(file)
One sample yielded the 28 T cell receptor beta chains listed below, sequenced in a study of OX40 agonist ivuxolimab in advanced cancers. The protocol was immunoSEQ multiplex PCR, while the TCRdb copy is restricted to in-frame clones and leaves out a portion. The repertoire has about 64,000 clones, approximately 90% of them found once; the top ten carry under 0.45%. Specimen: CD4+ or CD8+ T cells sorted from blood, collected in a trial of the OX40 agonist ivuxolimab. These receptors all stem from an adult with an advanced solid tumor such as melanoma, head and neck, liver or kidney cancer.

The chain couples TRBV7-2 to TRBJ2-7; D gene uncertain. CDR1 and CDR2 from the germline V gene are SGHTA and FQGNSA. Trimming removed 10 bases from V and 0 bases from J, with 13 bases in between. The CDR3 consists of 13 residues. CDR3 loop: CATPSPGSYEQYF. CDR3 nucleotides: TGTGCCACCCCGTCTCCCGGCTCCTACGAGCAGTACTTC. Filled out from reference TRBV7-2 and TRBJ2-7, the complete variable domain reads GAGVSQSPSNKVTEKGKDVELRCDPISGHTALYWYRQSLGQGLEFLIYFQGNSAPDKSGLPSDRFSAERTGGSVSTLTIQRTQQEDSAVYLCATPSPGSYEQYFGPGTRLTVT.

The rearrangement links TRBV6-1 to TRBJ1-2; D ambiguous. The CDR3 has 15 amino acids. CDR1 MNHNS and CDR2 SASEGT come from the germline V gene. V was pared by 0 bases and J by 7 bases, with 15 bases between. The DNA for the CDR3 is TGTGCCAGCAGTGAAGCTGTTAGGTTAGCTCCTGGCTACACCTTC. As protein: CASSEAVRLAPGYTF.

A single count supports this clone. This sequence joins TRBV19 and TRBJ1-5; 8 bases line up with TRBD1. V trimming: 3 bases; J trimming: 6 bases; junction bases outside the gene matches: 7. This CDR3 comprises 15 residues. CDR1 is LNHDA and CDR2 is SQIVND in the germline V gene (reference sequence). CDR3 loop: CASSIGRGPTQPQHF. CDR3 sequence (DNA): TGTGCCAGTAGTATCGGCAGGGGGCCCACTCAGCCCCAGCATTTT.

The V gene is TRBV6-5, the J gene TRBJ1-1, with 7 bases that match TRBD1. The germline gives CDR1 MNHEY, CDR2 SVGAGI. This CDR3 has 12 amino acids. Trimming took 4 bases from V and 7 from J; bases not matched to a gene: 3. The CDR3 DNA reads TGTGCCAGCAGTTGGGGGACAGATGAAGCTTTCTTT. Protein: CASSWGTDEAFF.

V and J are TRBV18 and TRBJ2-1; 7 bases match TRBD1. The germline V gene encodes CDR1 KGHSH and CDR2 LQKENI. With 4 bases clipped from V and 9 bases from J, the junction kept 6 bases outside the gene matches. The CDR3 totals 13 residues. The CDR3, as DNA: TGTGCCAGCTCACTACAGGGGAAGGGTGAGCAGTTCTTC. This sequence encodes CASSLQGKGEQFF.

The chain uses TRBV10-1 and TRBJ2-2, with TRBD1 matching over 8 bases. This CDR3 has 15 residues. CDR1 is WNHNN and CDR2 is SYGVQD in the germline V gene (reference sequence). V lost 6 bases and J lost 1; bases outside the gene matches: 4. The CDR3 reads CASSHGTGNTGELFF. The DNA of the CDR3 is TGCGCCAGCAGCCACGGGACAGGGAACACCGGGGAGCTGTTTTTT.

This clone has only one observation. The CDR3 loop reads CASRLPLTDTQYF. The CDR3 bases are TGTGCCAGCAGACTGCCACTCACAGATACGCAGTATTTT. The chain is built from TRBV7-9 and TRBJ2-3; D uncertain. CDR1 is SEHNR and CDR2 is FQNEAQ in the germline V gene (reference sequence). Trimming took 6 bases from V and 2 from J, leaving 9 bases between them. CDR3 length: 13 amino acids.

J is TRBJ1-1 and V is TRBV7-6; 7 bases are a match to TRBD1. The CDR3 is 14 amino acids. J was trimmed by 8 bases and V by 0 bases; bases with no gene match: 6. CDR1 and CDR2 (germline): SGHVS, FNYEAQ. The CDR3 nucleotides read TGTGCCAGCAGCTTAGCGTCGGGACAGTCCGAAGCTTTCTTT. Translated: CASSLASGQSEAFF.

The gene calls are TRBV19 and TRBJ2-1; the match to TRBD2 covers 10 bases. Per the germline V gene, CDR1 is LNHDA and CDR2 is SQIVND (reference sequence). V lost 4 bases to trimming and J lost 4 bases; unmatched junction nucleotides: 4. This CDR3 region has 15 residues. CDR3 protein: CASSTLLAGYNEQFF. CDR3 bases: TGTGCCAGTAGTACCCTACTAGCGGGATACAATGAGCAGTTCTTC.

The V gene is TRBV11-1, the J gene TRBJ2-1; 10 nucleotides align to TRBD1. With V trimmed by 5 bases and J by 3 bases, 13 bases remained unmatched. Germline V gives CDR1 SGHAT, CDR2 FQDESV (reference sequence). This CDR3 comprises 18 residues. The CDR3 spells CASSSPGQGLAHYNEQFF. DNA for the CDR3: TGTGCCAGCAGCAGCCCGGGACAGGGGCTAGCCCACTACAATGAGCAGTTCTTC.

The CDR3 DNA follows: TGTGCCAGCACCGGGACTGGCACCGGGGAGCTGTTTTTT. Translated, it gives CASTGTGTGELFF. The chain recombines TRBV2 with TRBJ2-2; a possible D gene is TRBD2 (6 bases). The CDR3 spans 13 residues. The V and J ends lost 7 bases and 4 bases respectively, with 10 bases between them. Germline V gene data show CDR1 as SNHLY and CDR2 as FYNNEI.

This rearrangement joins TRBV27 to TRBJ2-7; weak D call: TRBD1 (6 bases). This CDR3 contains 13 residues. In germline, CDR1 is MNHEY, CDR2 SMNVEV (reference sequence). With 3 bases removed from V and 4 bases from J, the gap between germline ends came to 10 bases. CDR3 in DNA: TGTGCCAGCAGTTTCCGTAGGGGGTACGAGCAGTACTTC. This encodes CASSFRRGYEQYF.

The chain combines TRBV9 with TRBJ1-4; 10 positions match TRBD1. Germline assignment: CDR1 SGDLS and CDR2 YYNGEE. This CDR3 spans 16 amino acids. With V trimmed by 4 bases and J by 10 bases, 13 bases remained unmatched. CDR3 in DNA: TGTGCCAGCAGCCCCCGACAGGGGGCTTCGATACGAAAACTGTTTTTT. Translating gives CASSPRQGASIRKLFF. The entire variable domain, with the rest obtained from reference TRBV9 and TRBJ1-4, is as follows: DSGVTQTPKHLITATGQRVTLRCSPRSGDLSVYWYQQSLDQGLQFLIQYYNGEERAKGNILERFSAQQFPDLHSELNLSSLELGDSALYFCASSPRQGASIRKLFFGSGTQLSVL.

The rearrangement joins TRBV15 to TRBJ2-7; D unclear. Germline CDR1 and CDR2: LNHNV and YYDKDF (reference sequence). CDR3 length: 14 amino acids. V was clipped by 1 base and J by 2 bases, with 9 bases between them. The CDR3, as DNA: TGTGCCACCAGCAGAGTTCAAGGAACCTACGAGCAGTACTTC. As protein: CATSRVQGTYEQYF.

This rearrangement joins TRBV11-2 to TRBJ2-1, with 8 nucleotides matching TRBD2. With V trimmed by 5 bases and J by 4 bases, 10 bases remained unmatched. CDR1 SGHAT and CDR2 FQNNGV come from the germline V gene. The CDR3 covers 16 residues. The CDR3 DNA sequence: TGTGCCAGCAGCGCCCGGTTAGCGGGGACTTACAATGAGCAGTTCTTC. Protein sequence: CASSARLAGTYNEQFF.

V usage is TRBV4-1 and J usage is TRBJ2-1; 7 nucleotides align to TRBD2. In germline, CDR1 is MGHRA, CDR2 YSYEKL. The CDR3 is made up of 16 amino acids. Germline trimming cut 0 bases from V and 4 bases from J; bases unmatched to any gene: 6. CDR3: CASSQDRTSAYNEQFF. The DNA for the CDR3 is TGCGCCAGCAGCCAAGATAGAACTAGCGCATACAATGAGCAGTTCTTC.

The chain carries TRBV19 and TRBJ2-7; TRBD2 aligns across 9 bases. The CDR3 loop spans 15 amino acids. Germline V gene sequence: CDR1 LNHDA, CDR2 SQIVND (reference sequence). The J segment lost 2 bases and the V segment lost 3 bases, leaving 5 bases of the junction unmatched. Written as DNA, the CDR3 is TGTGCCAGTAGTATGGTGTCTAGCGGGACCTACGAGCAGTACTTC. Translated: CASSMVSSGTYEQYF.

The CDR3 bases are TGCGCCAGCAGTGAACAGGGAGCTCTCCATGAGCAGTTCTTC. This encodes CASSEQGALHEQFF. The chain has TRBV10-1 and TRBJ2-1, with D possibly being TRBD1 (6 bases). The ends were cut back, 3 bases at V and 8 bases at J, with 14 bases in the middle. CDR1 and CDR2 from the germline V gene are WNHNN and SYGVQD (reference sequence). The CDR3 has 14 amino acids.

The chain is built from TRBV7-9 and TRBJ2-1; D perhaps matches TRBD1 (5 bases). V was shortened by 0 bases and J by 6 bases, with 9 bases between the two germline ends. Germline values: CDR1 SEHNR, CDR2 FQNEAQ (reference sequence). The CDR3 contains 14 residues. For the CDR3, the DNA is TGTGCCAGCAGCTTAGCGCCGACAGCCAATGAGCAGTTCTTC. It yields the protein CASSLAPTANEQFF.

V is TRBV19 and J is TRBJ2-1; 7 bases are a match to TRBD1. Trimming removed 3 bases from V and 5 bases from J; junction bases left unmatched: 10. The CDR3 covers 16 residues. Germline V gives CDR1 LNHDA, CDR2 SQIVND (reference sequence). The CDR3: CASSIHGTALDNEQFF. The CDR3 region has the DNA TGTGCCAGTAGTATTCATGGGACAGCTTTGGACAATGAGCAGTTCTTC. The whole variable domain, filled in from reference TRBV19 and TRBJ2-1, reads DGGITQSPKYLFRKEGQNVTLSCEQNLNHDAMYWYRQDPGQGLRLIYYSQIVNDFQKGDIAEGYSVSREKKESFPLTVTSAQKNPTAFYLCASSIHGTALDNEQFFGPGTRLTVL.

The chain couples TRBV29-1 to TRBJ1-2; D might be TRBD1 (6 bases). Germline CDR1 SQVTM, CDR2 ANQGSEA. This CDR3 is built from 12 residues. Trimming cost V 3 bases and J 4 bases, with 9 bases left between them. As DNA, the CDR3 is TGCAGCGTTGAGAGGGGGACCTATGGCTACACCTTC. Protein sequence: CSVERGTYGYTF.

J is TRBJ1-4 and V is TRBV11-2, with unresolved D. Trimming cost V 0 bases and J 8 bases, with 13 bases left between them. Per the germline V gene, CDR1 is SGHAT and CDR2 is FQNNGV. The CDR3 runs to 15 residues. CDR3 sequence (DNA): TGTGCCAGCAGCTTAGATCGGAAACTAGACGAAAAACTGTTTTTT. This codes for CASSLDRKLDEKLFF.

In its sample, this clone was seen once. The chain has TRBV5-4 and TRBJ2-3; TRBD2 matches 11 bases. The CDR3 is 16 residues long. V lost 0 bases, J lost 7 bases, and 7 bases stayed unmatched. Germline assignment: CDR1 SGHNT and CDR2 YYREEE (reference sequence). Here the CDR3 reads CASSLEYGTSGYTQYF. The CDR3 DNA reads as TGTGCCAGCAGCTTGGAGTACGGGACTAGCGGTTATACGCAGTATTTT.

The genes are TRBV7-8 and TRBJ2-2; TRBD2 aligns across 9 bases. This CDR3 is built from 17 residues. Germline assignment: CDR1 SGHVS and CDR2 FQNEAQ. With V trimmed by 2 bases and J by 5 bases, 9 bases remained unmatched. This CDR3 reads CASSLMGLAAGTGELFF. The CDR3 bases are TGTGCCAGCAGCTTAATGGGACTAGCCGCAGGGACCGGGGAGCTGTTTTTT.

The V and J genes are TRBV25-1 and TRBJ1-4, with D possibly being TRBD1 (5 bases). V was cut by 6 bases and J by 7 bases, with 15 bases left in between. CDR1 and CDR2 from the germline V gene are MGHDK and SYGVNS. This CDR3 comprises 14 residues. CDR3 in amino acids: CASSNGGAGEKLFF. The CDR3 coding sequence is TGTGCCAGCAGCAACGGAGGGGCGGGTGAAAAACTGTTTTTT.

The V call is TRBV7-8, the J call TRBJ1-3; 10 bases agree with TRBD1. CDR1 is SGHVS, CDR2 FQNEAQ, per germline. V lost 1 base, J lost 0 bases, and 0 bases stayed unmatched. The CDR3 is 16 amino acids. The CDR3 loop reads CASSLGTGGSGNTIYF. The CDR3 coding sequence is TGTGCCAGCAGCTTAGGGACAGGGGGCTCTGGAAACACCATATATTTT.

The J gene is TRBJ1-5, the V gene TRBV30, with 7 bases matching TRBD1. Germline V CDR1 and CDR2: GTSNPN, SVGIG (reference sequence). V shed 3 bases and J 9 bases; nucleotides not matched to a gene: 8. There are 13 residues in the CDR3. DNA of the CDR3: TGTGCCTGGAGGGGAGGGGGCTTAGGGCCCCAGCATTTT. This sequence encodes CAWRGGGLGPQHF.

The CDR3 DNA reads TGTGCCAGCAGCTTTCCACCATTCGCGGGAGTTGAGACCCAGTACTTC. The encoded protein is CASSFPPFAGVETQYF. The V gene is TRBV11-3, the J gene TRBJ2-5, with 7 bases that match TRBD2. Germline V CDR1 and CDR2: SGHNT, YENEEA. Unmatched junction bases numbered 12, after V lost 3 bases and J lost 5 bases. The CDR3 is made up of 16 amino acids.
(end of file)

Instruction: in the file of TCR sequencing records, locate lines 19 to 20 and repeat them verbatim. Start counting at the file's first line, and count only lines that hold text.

The CDR3 bases are TGCGCCAGCAGTGAACAGGGAGCTCTCCATGAGCAGTTCTTC. This encodes CASSEQGALHEQFF. The chain has TRBV10-1 and TRBJ2-1, with D possibly being TRBD1 (6 bases). The ends were cut back, 3 bases at V and 8 bases at J, with 14 bases in the middle. CDR1 and CDR2 from the germline V gene are WNHNN and SYGVQD (reference sequence). The CDR3 has 14 amino acids.

The chain is built from TRBV7-9 and TRBJ2-1; D perhaps matches TRBD1 (5 bases). V was shortened by 0 bases and J by 6 bases, with 9 bases between the two germline ends. Germline values: CDR1 SEHNR, CDR2 FQNEAQ (reference sequence). The CDR3 contains 14 residues. For the CDR3, the DNA is TGTGCCAGCAGCTTAGCGCCGACAGCCAATGAGCAGTTCTTC. It yields the protein CASSLAPTANEQFF.